iAqua: My Touch Interface Aquarium Controller (Arduino) - Page 3 - The Planted Tank Forum
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post #31 of 2072 (permalink) Old 07-12-2014, 07:09 PM Thread Starter
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Well I would, except the only Internet I have up here (on Lake Superior north of Grand Marais, MN near the Canadian border) is when I'm in town with my phone. Laptop is at the cabin, and there is no service there. I'll be home tomorrow afternoon and should have time to post it.


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post #32 of 2072 (permalink) Old 07-14-2014, 03:33 AM Thread Starter
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I'm home safe and sound. As requested, I've uploaded my in-progress Fritzing document. I also verified this is how I indeed have my project wired. The resistor values are correct also. They don't have all of my exact parts, so I had to wing it on a few things (like the 8-relay board), but I think it's something somebody could build from. The breadboard diagram is complete up to where I am at in my project, and the wiring schematic in the file is maybe half done.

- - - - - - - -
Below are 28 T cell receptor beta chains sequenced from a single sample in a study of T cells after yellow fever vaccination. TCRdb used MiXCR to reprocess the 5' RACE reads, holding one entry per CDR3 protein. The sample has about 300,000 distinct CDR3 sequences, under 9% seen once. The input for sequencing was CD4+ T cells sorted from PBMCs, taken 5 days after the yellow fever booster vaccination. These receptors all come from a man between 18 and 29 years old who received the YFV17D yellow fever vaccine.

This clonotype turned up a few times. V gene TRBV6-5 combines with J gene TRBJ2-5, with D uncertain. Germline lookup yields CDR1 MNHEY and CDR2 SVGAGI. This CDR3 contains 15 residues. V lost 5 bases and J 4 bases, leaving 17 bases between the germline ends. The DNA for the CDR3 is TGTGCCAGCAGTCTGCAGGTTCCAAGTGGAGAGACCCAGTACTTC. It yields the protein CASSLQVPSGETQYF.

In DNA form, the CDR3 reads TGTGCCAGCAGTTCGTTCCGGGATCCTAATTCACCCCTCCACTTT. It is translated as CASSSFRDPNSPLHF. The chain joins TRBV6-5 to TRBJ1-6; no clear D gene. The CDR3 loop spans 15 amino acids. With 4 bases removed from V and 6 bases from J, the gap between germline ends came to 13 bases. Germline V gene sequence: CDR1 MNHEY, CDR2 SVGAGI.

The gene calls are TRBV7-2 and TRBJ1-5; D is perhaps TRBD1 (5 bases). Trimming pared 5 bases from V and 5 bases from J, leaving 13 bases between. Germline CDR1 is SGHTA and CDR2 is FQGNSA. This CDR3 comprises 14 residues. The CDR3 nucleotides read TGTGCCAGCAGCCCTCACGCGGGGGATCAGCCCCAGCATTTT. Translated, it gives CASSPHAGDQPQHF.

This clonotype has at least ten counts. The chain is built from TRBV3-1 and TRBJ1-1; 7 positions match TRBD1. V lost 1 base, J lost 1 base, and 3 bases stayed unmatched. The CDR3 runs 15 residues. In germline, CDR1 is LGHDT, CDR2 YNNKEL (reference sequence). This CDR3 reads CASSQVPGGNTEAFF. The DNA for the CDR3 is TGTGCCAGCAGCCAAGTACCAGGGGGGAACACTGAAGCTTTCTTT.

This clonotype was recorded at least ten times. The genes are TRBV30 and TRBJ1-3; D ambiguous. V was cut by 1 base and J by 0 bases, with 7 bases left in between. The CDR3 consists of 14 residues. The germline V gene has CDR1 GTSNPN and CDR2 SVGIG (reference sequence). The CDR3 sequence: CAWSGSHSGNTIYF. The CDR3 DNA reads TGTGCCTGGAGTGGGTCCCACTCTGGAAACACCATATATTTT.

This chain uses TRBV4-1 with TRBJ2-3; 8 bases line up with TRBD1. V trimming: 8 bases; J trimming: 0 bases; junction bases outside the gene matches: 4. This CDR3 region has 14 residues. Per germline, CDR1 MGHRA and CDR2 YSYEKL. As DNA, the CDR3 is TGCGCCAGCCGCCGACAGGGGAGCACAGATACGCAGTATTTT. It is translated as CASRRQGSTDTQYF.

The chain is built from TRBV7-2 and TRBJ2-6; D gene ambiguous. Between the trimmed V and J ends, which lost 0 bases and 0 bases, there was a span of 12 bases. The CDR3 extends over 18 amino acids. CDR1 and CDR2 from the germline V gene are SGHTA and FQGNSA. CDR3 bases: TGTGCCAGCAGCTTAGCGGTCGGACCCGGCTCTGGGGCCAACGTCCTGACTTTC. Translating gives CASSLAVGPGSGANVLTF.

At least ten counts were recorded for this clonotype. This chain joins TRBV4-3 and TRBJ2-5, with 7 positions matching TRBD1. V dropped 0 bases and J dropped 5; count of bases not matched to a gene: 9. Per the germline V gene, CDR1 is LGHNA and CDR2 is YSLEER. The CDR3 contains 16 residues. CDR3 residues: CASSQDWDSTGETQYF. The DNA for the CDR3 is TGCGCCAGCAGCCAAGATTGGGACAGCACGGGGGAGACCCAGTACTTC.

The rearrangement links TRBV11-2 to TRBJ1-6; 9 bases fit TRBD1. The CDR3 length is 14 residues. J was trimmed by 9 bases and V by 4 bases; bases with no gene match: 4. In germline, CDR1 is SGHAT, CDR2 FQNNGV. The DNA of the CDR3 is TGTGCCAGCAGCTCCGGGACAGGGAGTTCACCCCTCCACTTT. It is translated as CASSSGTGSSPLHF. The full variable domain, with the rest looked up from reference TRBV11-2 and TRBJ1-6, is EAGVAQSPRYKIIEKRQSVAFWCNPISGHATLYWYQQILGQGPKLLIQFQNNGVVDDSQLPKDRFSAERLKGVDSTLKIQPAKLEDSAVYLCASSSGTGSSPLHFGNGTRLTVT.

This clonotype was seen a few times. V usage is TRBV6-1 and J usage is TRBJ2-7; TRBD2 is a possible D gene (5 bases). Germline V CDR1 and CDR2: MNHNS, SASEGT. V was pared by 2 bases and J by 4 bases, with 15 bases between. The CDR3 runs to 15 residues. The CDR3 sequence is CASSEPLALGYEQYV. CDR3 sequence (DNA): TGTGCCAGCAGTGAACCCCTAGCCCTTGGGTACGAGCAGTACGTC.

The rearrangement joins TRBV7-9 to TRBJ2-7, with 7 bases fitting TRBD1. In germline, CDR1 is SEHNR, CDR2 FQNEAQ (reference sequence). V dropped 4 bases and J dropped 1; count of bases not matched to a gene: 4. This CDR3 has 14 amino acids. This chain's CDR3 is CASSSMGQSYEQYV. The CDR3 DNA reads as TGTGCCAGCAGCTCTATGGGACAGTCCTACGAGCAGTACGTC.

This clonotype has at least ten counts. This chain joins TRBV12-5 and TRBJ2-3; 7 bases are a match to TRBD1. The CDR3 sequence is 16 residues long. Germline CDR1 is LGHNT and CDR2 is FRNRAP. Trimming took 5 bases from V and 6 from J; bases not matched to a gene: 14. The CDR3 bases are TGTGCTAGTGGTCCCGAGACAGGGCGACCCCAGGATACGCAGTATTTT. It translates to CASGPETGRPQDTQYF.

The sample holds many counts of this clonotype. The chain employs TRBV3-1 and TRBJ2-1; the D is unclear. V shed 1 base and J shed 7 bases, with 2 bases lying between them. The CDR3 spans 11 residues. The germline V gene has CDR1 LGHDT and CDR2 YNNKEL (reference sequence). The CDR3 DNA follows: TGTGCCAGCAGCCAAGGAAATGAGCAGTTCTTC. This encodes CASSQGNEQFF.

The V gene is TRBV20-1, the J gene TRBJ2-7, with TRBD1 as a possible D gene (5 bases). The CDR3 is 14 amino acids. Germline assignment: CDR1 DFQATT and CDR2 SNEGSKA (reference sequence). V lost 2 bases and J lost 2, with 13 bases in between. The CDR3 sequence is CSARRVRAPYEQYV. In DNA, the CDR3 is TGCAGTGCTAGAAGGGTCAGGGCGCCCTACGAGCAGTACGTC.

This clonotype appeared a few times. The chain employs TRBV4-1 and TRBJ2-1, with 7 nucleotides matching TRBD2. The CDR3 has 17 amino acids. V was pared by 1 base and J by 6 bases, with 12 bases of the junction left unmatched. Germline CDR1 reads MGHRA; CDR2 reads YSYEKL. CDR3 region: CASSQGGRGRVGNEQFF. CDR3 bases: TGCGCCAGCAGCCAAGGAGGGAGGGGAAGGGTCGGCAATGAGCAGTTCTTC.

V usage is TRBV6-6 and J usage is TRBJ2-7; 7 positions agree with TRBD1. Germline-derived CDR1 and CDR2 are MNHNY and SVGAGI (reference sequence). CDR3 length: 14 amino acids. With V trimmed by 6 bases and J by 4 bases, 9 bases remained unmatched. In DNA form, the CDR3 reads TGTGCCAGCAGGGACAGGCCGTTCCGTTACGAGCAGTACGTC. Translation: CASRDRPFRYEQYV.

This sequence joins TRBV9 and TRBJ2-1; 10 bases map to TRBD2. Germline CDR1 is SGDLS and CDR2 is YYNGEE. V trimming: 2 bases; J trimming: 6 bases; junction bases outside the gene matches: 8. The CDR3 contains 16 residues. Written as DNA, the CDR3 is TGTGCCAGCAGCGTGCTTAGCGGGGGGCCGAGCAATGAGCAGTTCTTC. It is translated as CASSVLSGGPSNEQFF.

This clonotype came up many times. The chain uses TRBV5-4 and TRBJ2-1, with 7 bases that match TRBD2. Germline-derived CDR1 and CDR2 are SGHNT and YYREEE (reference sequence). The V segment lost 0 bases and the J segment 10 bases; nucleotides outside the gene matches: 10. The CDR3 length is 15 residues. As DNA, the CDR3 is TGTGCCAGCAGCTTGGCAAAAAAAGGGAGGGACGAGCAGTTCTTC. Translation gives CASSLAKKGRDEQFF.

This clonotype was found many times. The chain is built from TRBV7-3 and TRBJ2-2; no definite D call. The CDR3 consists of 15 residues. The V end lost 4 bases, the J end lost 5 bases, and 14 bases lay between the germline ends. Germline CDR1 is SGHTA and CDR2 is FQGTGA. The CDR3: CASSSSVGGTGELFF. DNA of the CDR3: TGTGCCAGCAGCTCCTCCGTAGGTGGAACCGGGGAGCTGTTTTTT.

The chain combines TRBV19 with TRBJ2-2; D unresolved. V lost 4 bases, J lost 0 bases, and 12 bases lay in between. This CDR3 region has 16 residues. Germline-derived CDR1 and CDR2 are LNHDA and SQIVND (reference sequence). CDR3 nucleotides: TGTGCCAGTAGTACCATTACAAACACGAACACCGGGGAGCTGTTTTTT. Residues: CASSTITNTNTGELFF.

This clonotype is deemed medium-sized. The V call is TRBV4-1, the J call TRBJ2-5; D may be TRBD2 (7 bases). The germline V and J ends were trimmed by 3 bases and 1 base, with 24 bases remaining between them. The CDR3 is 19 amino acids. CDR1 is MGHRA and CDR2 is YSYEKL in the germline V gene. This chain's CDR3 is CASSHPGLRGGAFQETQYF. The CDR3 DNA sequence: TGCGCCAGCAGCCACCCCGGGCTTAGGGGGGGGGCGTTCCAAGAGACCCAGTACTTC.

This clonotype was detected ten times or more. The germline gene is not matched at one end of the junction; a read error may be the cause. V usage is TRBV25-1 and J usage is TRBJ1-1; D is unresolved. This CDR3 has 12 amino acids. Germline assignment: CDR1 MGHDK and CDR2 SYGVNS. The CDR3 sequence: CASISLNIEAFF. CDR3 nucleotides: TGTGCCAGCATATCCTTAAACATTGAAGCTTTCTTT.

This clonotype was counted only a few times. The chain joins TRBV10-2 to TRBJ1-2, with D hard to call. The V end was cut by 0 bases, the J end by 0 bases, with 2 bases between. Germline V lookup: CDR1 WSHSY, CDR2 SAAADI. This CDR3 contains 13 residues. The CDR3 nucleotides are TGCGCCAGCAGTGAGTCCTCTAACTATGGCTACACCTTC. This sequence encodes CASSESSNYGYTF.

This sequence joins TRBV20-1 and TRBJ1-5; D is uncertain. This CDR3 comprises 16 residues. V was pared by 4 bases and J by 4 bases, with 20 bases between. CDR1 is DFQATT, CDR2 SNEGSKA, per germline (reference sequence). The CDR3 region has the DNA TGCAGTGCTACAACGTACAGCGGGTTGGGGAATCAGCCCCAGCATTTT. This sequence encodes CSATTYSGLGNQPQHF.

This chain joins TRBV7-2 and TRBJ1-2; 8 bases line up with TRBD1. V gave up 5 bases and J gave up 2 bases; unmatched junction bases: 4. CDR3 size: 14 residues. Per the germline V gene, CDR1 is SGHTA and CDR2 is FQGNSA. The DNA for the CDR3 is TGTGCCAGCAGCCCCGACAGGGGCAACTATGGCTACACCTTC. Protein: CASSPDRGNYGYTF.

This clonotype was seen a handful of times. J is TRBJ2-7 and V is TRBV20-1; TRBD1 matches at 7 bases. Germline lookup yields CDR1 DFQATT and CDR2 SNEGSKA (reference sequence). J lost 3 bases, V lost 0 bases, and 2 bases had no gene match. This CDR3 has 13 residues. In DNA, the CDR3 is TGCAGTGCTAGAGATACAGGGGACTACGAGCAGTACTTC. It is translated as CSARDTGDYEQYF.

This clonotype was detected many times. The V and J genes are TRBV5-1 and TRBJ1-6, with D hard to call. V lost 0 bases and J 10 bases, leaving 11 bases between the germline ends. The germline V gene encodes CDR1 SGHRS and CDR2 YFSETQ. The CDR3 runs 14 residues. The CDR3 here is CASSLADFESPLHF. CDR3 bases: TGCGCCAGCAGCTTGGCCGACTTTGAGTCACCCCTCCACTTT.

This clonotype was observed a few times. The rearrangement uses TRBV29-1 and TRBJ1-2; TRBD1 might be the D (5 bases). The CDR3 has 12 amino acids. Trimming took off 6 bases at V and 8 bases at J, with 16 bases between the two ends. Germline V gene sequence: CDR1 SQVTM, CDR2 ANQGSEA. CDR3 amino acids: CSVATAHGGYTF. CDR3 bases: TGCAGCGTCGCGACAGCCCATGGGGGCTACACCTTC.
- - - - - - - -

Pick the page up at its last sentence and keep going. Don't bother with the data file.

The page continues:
You can download the Fritzing file here EDIT: updated file 8/14/14: iAqua.fzz

Keep in mind, that's a living document on my end, and it's not final.

For those that just want a quick glance, here is what the breadboard looks like (NOT INCLUDING THE SCREEN):

EDIT: updated image 8/13/14


As I said, what is not on there are the screen connections. That's because there are almost 30 of them, and it'd just clutter it all up. Below is an image of how the screen hooked up, with the exception that I hooked LCD pin 6 to 5v and not 3.3v. Also, pin 19 on the screen goes to the breadboard lead that says "LCD BACKLIGHT PIN." That allows for the auto-dimming and backlight brightness control that i wrote. The image was taken from the stilo documentation:



This is my first time ever using Fritzing, or ever making a wiring diagram. I'd love to hear if anybody has any pointers, or notices any mistakes.